Of all the books I read "again, again" and "one more time" to our toddler, Sato The Rabbit is one I absolutely never tire of. This book contains several very short stories about Sato's adventures, which include taking a big bite of and then setting sail upon a watermelon boat, catching stars in a net to illuminate a moonless night, and opening a walnut to find a delightful array of comforting things plus a whole world inside. I smile on every page, no matter how many times I read it. I think my kid does too, but that's beside the point. — From The Best Books Molly Read in 2021
In this surreal collection of short vignettes, we are transported to the world of Sato the Rabbit: a world very much like our own, yet one that is imbued with an added dimension of wonder and curiosity, in which ordinary objects and everyday routines become magical encounters.
A 2022 Mildred L. Batchelder Honor Book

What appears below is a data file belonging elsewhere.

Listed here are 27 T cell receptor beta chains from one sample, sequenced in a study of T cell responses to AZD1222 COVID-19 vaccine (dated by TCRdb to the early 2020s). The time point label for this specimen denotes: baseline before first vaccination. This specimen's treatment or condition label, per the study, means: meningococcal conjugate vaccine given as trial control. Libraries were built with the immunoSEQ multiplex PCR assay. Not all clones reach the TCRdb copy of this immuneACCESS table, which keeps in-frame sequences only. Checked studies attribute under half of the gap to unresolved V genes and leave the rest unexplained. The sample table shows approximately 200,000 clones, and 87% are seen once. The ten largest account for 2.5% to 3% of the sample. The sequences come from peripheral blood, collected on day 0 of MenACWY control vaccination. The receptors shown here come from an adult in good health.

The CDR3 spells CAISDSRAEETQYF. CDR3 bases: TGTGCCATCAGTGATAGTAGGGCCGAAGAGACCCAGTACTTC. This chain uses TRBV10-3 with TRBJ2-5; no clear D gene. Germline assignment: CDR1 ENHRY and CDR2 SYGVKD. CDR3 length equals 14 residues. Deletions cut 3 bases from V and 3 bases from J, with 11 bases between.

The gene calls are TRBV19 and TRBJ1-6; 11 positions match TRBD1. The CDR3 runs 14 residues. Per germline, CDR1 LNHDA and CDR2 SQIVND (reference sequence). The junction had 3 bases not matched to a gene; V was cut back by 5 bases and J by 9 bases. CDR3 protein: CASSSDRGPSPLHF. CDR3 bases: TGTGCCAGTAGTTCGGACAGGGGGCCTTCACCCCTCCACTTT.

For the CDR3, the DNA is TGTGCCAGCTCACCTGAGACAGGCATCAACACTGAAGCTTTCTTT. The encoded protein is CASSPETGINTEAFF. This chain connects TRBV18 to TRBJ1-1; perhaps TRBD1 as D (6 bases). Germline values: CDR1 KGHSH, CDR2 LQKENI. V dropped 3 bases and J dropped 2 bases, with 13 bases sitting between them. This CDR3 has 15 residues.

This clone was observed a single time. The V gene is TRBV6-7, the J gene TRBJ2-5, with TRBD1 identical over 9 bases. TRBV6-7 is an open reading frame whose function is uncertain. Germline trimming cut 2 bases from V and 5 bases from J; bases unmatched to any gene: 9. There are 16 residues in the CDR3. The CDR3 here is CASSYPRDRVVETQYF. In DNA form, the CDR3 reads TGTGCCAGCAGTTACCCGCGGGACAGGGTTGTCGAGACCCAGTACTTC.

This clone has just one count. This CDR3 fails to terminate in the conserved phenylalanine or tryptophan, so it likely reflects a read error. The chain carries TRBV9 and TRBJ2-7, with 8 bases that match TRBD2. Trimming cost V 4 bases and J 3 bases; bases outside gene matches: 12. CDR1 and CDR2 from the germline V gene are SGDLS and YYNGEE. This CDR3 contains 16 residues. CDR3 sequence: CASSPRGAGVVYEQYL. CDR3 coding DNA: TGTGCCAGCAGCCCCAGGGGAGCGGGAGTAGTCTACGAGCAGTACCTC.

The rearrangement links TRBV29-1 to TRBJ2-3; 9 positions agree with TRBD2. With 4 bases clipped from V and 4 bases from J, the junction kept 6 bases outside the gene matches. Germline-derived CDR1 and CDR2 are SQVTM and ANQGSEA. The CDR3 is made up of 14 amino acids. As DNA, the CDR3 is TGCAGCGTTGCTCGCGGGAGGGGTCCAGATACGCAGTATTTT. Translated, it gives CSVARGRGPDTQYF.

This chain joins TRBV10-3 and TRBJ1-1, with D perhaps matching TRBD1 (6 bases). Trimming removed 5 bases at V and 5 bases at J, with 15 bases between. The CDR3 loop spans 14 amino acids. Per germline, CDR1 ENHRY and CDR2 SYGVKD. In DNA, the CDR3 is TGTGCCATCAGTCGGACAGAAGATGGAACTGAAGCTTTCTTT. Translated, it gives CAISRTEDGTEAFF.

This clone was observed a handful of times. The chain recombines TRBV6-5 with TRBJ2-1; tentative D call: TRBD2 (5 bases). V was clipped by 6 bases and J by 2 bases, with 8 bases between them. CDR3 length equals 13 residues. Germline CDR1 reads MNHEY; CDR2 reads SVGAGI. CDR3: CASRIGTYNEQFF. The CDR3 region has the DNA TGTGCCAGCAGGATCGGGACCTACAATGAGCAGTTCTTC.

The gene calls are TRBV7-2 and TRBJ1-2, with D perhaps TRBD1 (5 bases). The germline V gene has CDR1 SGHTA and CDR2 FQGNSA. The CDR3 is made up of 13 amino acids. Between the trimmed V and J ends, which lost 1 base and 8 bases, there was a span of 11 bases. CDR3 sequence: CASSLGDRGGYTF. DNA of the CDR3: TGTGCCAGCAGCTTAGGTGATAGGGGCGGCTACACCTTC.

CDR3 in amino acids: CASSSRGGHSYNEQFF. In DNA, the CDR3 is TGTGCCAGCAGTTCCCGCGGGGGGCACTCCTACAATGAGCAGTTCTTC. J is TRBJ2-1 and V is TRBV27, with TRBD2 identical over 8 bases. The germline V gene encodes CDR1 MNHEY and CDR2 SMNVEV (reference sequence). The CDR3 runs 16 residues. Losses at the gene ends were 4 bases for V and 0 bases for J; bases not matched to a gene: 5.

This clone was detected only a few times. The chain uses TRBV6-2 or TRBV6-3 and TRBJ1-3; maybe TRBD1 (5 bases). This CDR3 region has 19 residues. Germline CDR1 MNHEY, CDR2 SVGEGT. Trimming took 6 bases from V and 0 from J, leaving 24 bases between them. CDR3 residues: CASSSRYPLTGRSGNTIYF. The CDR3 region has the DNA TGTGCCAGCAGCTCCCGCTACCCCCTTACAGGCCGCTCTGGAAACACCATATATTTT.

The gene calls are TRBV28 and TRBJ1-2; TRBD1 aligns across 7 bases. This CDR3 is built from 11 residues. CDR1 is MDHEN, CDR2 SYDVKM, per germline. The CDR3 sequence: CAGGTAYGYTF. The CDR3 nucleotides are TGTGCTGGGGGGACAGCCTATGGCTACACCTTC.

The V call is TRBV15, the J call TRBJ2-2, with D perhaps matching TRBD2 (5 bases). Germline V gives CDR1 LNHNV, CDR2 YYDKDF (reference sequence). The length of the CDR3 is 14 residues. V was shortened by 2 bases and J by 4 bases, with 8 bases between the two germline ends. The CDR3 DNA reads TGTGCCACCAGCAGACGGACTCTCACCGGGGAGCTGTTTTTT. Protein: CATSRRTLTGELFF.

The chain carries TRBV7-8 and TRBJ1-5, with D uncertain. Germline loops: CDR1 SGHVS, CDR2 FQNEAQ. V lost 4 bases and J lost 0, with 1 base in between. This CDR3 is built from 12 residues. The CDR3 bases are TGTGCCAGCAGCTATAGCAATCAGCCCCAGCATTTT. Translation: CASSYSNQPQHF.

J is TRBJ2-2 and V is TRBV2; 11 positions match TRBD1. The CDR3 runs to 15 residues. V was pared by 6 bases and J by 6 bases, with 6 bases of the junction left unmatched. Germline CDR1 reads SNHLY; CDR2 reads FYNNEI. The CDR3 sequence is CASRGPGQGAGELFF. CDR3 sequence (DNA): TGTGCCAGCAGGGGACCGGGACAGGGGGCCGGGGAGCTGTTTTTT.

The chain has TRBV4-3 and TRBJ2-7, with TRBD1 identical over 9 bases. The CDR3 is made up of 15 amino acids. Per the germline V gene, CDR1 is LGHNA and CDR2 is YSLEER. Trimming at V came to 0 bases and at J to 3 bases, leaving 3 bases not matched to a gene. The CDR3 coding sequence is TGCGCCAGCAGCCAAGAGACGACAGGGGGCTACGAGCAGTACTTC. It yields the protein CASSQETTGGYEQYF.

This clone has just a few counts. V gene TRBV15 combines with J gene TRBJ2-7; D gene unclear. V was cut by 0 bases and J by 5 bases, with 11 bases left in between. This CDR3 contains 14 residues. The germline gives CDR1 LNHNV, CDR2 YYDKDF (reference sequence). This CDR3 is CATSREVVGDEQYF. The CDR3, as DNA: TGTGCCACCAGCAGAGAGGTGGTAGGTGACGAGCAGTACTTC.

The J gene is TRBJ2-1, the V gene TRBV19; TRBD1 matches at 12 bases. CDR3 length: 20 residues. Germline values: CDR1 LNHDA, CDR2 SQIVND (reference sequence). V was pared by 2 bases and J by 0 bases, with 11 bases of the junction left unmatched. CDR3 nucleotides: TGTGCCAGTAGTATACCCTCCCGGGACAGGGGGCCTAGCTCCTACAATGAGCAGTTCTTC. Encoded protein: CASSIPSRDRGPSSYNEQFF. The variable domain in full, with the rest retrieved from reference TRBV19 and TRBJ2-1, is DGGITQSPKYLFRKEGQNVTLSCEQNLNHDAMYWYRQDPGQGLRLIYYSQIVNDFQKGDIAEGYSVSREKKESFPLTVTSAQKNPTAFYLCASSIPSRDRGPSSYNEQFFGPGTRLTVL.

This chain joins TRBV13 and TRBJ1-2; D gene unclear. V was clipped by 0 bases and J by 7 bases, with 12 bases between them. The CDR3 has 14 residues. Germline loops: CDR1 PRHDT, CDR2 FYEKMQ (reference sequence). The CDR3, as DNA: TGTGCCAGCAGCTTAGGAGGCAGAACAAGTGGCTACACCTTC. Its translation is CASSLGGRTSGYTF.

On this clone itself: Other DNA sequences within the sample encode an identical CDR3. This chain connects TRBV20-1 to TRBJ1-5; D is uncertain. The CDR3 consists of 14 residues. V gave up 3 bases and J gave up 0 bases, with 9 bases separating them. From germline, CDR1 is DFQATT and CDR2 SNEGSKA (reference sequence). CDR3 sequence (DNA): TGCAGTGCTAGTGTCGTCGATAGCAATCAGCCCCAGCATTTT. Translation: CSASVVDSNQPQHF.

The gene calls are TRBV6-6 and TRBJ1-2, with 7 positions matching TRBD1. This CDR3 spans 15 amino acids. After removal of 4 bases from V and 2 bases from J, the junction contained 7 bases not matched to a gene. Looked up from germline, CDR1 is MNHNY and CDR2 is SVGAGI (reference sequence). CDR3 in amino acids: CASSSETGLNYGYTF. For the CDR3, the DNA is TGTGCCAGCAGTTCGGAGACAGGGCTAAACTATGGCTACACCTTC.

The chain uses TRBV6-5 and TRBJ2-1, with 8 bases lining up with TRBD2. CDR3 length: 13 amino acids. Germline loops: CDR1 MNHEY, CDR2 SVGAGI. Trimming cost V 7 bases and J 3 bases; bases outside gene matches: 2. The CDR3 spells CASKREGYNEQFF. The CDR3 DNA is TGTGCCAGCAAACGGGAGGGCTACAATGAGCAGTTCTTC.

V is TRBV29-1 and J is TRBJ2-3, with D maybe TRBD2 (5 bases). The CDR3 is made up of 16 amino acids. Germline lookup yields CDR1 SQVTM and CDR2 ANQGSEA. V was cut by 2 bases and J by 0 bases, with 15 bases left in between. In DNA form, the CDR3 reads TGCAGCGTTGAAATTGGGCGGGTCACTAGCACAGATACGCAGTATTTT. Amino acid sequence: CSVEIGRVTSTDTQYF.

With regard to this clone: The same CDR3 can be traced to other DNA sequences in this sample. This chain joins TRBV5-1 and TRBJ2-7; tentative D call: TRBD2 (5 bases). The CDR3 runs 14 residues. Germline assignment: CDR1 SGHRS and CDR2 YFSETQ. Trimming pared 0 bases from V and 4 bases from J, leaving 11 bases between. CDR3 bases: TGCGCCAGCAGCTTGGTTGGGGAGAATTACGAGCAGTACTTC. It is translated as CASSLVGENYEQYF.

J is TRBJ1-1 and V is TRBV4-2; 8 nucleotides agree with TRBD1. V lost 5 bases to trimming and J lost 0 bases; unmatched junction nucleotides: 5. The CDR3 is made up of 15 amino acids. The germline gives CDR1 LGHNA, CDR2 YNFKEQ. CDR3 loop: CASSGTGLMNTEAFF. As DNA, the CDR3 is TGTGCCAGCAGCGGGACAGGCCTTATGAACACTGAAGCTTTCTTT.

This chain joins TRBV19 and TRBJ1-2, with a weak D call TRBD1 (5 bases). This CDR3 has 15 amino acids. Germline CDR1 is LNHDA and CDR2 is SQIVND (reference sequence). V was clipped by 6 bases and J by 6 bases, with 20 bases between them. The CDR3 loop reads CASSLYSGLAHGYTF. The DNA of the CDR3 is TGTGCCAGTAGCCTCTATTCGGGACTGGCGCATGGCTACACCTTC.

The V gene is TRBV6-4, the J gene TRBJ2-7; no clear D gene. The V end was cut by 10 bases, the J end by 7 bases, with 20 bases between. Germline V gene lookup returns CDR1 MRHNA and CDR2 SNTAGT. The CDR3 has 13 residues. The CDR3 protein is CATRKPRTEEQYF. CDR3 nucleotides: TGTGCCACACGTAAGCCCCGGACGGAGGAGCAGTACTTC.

A 2021 Horn Book Fanfare Best Book of 2021
A Chicago Public Library Best of the Best Book of 2021
A 100 Scope Notes Most Astonishingly Unconventional Book of 2021
A Bank Street College of Education Best Book of 2022
"One day, Haneru Sato became a rabbit. He's been a rabbit ever since."
With these surrealist, yet matter-of-fact opening lines, we are transported to a world very much like our own, yet one that is imbued with an added dimension of wonder and curiosity. In Sato's world, ordinary objects and everyday routines can lead to magical encounters: a rain puddle, reflecting the sky, becomes a window that can be opened and peered through. A walnut is cracked open to reveal a tiny home, complete with a bathtub and a comfy bed. During a meteor shower, Sato catches stars in a net, illuminating the path home for a family taking an evening walk.
This whimsical tale is the first in a trilogy from Japan.
About the Author
Born in Yokohama, Yuki Ainoya studied Japanese painting at the Tama Art University Faculty of Art and Design. She was the winner of the the Crayon House Children's Book Grand Prize in 1990 and the 12th Japanese Children's Book Award in 2007 for the original Japanese edition of Sato the Rabbit (Shogakukan). In her spare time, she likes playing the accordion and hula dancing. A Seattle native with a life-long connection to Japan, Michael Blaskowsky spent seven years living on the Japanese island of Hokkaido after graduating from Eastern Washington University. His translations cover a wide range of topics, with a focus on literature, the arts, gaming, and the sciences.